Empowered by a visit to Social Security 

Today has been empowering. I’m sure most of you won’t think it was much of a big deal, but it was huge to me.  I went to Social Security ALONE and got the name change done. I gave off the impression of confidence and not only did no one mess with me or stare at me funny, but people were actually nice.  It’s all been taken care of, so now I just need to wait for my new Social Security card in the mail. I feel confident enough to go to the New York DMV alone and now I can start expanding my list of “safe places”. Of course, my new medication helped a lot. But this is all very empowering.  It means that I’d probably be able to face a job interview or face starting school.  I find hat life is easier when I just stop caring what people think of me and get on with it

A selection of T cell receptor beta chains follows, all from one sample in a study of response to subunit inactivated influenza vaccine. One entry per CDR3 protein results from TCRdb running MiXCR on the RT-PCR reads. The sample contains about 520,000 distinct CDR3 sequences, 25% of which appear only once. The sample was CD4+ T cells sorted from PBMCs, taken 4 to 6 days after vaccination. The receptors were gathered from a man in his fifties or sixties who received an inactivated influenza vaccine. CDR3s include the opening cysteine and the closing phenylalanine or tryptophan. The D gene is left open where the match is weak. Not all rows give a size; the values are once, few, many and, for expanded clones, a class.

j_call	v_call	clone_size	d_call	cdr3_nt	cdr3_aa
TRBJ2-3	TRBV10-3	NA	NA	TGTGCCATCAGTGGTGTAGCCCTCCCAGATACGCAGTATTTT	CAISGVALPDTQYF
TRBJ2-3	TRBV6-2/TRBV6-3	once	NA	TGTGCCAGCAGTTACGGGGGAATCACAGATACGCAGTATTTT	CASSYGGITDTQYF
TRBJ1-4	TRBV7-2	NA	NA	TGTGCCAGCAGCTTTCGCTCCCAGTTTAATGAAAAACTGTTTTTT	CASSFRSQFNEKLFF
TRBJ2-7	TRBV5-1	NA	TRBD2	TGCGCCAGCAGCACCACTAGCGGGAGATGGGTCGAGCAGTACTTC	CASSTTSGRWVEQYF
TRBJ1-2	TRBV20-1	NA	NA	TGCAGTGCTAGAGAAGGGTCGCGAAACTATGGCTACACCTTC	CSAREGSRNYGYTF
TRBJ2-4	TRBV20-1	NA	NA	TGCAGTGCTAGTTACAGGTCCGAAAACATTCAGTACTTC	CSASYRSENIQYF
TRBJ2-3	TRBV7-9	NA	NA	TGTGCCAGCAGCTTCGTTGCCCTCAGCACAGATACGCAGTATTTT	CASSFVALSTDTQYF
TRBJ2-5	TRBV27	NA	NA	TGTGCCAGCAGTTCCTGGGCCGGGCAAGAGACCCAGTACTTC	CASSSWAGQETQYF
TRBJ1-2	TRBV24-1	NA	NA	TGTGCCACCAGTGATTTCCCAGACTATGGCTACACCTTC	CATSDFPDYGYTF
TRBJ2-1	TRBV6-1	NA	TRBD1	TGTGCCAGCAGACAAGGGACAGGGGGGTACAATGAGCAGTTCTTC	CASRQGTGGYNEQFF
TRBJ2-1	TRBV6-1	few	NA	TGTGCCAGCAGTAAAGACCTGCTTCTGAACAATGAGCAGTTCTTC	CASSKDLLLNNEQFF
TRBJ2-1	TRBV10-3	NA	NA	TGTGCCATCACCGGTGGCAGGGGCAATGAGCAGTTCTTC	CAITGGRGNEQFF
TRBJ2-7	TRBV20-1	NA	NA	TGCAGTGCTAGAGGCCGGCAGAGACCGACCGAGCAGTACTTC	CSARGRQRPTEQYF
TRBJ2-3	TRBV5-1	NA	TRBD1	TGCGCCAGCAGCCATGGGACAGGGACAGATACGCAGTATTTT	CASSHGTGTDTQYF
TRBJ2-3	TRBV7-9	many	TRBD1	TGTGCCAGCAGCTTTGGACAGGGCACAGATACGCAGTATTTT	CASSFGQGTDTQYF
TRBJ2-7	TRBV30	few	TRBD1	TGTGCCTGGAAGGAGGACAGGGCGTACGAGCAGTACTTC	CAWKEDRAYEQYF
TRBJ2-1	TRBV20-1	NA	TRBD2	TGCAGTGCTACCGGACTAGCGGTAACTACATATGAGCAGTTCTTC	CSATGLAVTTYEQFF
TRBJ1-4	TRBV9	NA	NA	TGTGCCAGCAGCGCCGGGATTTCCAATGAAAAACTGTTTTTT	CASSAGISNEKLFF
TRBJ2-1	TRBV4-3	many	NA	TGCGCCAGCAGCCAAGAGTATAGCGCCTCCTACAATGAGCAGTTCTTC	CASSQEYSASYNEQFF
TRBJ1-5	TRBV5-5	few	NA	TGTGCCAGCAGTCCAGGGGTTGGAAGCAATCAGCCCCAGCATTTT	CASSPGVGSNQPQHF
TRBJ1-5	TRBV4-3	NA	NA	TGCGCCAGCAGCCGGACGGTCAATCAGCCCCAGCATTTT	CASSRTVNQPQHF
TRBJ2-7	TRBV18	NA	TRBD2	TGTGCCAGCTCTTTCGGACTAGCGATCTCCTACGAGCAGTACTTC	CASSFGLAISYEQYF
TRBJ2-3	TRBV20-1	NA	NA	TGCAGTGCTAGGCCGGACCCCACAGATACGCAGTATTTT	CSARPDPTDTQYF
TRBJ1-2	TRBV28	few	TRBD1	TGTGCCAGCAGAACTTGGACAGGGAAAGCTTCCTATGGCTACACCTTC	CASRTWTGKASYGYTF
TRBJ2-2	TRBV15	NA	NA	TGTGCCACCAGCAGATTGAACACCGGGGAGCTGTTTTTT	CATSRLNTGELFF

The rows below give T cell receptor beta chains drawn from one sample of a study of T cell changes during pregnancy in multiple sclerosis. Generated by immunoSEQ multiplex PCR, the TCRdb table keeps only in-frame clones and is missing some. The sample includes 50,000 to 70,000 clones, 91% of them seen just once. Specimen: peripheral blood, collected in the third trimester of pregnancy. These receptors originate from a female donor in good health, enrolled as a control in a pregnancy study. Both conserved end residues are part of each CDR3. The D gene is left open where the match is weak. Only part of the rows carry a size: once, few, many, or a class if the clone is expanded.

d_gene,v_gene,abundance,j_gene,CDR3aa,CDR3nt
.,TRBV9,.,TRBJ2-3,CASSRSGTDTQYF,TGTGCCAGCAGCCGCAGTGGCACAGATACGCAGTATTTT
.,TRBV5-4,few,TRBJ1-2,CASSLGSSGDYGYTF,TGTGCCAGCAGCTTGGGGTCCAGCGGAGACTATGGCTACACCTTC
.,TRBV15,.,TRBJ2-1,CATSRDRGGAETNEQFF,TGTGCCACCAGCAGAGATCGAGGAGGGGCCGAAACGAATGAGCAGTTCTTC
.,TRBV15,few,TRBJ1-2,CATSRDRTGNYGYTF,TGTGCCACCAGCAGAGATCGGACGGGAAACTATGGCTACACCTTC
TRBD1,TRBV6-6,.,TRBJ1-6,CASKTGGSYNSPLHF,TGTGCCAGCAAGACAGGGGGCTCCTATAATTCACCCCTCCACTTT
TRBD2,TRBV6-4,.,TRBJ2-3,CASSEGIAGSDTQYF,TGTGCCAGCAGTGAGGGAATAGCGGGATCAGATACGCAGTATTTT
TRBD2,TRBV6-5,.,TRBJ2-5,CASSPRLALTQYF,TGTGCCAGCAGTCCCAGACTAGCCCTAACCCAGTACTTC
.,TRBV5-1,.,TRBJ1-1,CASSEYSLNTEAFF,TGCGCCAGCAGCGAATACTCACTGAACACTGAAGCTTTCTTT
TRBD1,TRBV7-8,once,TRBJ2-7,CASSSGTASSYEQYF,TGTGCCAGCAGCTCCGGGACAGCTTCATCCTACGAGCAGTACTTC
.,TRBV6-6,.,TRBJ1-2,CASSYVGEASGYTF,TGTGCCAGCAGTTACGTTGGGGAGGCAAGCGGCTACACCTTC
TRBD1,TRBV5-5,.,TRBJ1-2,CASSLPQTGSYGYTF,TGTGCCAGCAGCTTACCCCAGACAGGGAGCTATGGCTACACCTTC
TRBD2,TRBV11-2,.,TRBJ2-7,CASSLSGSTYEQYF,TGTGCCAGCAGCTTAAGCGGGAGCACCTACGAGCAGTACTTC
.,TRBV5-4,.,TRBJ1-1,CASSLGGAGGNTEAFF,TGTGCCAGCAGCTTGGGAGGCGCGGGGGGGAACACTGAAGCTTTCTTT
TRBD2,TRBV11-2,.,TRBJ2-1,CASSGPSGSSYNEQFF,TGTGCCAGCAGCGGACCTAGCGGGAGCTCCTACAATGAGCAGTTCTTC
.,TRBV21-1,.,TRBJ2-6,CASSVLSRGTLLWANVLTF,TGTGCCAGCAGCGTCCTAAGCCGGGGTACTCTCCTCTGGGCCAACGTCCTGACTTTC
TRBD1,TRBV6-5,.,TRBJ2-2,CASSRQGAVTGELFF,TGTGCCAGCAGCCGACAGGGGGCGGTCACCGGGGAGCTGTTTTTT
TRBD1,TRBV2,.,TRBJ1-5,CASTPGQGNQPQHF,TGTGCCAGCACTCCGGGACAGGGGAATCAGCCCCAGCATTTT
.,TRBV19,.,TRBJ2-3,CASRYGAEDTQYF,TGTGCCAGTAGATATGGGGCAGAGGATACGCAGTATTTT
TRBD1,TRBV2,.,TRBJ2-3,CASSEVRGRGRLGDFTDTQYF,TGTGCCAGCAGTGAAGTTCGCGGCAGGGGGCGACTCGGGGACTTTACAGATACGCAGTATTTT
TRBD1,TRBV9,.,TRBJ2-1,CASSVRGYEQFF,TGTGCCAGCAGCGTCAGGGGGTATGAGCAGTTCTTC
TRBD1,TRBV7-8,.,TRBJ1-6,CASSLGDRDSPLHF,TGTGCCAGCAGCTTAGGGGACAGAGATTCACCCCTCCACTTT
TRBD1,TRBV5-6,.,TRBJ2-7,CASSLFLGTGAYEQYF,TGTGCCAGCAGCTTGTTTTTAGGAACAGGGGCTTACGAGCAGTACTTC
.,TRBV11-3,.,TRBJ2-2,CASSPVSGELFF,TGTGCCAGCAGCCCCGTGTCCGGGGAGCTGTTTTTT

Transition took away my ability to ‘fight back’ 

** TRIGGER WARNING **

I look hideous, even more so than usual.   The left side of my ugly forehead is discolored and blotchy from all the bruises after I punched myself in the head repeatedly during my ‘breakdown’ last Friday.   I also cut the word ‘ugly’ into the underside of my left arm.  I look like I’ve been in a fight, only this was a fight with myself and my self-hatred.  My therapist tells me not to internalize my pain, but externalizing it would be more dangerous.